Prevagen™ is a novel dietary supplement designed to fight aging. The only supplement from a jellyfish, Prevagen keeps cells alive longer. Prevagen was developed by Quincy Bioscience within the University Research Park in Madison, Wisconsin. Rooted in true biotechnology science, Prevagen is the first supplement to fight the aging process through powerful molecules called calcium-binding proteins. *
Calcium-binding proteins are found naturally all throughout the body. They are responsible for keeping cells healthy and for keeping the aging process at bay. They work by buffering ions that could cause cellular damage, age and even cell death. Unfortunately, over time we lose the ability to make these valuable, age-fighting proteins at the same rate we did when we were young. This is the problem with aging!
The healthy human is able to manage calcium due to an ample amount of this type of protein. Prevegen fights aging by protecting the cell from an unhealthy amount of intracellular calcium. As you age you need to replace these depleted proteins.* This is the only effective way to truly fight the aging process. Prevagen uses a safe and natural protein from jellyfish to assist with healthy aging.
Jellyfish are essentially a floating nervous system. One thing jellyfish are very good at is managing calcium within their bodies. What does a jellyfish have to do with human health? The answer is, jellyfish are loaded with protective, age-fighting proteins that are very similar to the proteins humans lose as we age.
Prevagen™ is a patent-pending dietary supplement designed to fight aging. Prevagen is the only dietary supplement to use the age-fighting proteins contained within the jellyfish. Prevagen replenishes the calcium-binding proteins you lose in the aging process.
The role of calcium in human
physiology has been extensively researched throughout the last century.
Disruptions in calcium homeostasis are known to cause and to correlate
with a large number of diseases, syndromes and conditions. Following much
investigation, calcium-binding proteins (CaBPs) have been recognized as
protective factors in neuronal populations susceptible to toxicity via
calcium and calcium-mediated actions. Aequorin is from the family of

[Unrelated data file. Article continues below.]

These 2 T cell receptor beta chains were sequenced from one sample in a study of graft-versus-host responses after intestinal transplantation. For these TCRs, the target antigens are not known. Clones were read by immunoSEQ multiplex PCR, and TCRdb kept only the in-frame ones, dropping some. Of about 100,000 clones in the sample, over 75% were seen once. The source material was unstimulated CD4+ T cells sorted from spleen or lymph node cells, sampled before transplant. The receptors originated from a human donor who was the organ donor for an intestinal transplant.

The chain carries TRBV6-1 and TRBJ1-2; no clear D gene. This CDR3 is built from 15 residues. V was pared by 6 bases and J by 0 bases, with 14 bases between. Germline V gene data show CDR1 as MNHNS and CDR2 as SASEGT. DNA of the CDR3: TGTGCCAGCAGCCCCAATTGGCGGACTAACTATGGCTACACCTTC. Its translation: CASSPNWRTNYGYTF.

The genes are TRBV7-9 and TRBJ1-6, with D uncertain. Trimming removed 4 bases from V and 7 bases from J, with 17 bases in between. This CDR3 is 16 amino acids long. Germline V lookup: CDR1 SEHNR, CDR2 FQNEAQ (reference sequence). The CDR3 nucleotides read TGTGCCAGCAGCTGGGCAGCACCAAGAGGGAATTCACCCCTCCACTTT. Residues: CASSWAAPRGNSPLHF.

calcium-binding proteins known as the EF-hand family. Several CaBPs
endogenous to the human body are also of the EF-hand family and have been
found to serve protective roles in certain cellular populations.
CaBPs are important for regulating the intracellular calcium concentration of neurons (Baimbridge et al., 1992). In addition, studies have shown that neurons lacking in certain CaBPs are less able to handle various insults. For example, dissociated cells that are immunoreactive for the CaBP calbindin are better able to withstand excitatory amino acid (EAA) insults, suggesting that the presence of calbindin (and perhaps other CaBPs) may serve important neuroprotective functions (Mattson et al., 1991). In addition, numerous studies, suggest that there is a selective decrease in certain CaBPs in the brains of aged animals, including humans (Ichimiya et al., 1988; Iacopino and Christakos, 1990; Hof and Morrison, 1991; Amenta et al., 1994; Selden et al., 1994; Villa et al., 1994; De Jong et al., 1996; Zettel et al., 1997; Moyer et al., 2001). Loss of these important CaBPs with advancing age may leave certain populations of neurons vulnerable to any insult that results in massive or even moderate increases in intracellular calcium concentrations.
The relationship between calcium, neuronal degeneration, CaBPs, and aging suggest that a viable but untapped treatment plan may involve replenishment of neuronal CaBPs, particularly in higher brain regions known to degenerate with advancing age, such as the hippocampus and associated MTL structures (Visser et al., 2002). One such CaBP is aequorin, a naturally-occurring calcium-sensitive bioluminescent protein originally isolated from jellyfish. Its natural bioluminescent properties (when bound to calcium) make it ideal not only for observing changes in calcium ion concentrations but also make it easy to observe uptake by neurons. Administration and uptake of aequorin by neurons may be beneficial for ameliorating the negative effects of excess calcium influx observed in aged neurons, which may enhance neuron survival and improve cognitive function in older animals.
This article is reprinted with permission from Quincy Biosciences, and is provided for educational purposes only. No part of this article is intended as medical advice. Always consult your health care provider for any medical problems.
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